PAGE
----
- San Fernando Valley Sierra Club newsletter as The Dirt on Laundry Detergents, Nov 2008 & July 2009.
- Orange Coast Voice as Dirty Detergent: Your laundry may not be so clean, July 2008, page 11.
The Dirt on Laundry Detergents
by Sarah S. Mosko, Ph.D.
As your fluffy, sweet-smelling, spotless laundry comes tumbling out of the dryer, images of oil rigs and synthetic chemical fabric residues probably never cross your mind. But today’s mainstream laundry detergents are heavily laden with man-made petro-chemicals, some representing risks to aquatic life and human health.
Historically, soaps were made by simply heating plant or animal oils with wood ashes, a strong alkali. The result is a two-ended compound called a surfactant that can rout out greasy soils because the oil-loving (lipophylic) end is attracted to oily dirt, budging it out of the fabric, while the water-loving (hydrophilic) end is attracted to the water, keeping the lifted dirt in the wash water.
A scarcity of such oils in WWII fostered the birth of synthetic laundry detergents (LDs) based instead on cheaper, petroleum-based surfactants that now dominate the market. The most common ones today are LAS (linear alkylbenzene sulphonate) and AS (alkyl sulphates).
Modern LDs also contain so-called “builders” that compensate for water hardness to prevent calcium salt deposits, the notorious “ring around the collar” or “bathtub ring” of yesteryears.
However, this essential cleaning team – synthetic surfactants plus builders – makes up at most half the bulk of conventional LDs. A cornucopia of additives, touted to embellish the look, feel and smell of fabrics, make up the rest.
Additives commonly number in the double digits and include enzymes, stabilizers, optical brighteners, softeners, dyes, solvents, color guards, dye transfer inhibitors, bleaches, disinfectants, polymers, preservatives, foam inhibitors, fillers and fragrances. When you add in pre-wash treatments, additional bleaches and softeners, plus those static cling-killing dryer sheets, the lineup of chemicals involved in laundering is quite staggering.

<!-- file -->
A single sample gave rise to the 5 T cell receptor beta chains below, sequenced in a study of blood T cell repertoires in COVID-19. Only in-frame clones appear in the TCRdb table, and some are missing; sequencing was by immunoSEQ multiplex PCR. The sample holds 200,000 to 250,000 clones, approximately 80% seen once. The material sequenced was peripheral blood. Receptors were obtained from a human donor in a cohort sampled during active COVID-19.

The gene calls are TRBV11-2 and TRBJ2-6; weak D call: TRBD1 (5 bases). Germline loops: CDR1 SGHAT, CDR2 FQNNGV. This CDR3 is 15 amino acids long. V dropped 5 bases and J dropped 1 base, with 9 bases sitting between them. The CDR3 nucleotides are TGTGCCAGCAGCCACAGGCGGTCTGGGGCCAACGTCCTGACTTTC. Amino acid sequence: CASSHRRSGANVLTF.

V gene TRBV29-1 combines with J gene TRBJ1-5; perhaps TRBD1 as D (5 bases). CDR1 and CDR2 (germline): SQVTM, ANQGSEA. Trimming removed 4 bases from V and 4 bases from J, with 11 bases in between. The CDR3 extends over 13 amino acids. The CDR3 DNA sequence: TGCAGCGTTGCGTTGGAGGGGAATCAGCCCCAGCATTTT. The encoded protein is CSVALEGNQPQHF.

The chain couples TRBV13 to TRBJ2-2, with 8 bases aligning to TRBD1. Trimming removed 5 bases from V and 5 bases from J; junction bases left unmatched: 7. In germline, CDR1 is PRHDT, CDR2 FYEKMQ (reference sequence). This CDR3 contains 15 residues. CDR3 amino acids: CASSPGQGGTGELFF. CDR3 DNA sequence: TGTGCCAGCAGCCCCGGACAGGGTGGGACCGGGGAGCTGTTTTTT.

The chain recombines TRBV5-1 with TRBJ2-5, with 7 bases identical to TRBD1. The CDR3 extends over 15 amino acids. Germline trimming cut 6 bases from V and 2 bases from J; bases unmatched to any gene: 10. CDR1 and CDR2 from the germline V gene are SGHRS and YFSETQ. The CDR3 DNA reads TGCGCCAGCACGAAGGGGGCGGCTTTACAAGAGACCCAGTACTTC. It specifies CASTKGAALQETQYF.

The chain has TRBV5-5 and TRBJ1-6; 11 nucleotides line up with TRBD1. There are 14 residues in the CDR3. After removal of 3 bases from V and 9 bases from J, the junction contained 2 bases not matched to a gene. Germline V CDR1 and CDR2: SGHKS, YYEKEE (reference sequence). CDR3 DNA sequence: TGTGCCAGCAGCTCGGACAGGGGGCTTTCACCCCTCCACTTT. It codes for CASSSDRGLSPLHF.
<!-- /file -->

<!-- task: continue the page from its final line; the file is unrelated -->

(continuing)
The inquisitive U.S. shopper, however, will not find a complete ingredient list on mainstream LDs since it is not required. Rather, marketing drives label contents with such promises as clothes and linens with “dazzling” whites and colors and smelling of “meadows & rain.”
In the European Union, though, new regulations forcing public disclosure of constituents of LDs prove telling. For example, Proctor & Gamble – maker of major U.S. brands like Tide and Cheer – reports roughly 40 components each in European brands on the company website “Science in the Box.” Scented dryer sheets contain close to 20. Such an eye-popping list of chemicals triggers a few questions: How safe are they? Do we really need them all?
Human health safety issues arise because exposure to laundry products is continuous in most households. Furthermore, some additives by design adhere to fabric fibers, thereby exposing humans via skin contact or inhalation. Obvious examples: fabric softeners that reduce fiber friction with skin; optical brighteners that reflect backlight in the blue spectrum to make fabrics appear whiter/brighter; dye transfer inhibitors that encourage dyes to stay put; and artificial fragrances each composed of dozens of volatile chemicals.